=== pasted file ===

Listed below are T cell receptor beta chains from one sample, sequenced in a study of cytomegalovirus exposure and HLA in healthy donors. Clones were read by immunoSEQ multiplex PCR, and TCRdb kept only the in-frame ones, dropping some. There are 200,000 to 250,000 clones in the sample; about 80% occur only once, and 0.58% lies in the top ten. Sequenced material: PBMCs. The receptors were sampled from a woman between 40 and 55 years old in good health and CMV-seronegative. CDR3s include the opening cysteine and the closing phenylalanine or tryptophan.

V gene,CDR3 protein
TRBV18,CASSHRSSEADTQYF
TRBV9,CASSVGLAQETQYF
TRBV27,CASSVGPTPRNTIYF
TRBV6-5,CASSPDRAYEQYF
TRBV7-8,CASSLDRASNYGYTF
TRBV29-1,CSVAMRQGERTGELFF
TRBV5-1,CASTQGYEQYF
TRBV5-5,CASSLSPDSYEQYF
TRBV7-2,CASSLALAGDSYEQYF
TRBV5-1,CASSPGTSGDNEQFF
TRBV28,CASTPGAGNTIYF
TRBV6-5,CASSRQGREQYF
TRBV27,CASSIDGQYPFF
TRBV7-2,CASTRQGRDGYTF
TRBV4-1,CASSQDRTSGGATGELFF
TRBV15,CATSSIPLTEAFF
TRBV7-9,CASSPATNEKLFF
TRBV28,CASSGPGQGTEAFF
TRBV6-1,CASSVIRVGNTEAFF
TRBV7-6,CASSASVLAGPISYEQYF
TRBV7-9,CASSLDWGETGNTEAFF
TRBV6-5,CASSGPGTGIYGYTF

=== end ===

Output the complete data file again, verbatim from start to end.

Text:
Listed below are T cell receptor beta chains from one sample, sequenced in a study of cytomegalovirus exposure and HLA in healthy donors. Clones were read by immunoSEQ multiplex PCR, and TCRdb kept only the in-frame ones, dropping some. There are 200,000 to 250,000 clones in the sample; about 80% occur only once, and 0.58% lies in the top ten. Sequenced material: PBMCs. The receptors were sampled from a woman between 40 and 55 years old in good health and CMV-seronegative. CDR3s include the opening cysteine and the closing phenylalanine or tryptophan.

V gene,CDR3 protein
TRBV18,CASSHRSSEADTQYF
TRBV9,CASSVGLAQETQYF
TRBV27,CASSVGPTPRNTIYF
TRBV6-5,CASSPDRAYEQYF
TRBV7-8,CASSLDRASNYGYTF
TRBV29-1,CSVAMRQGERTGELFF
TRBV5-1,CASTQGYEQYF
TRBV5-5,CASSLSPDSYEQYF
TRBV7-2,CASSLALAGDSYEQYF
TRBV5-1,CASSPGTSGDNEQFF
TRBV28,CASTPGAGNTIYF
TRBV6-5,CASSRQGREQYF
TRBV27,CASSIDGQYPFF
TRBV7-2,CASTRQGRDGYTF
TRBV4-1,CASSQDRTSGGATGELFF
TRBV15,CATSSIPLTEAFF
TRBV7-9,CASSPATNEKLFF
TRBV28,CASSGPGQGTEAFF
TRBV6-1,CASSVIRVGNTEAFF
TRBV7-6,CASSASVLAGPISYEQYF
TRBV7-9,CASSLDWGETGNTEAFF
TRBV6-5,CASSGPGTGIYGYTF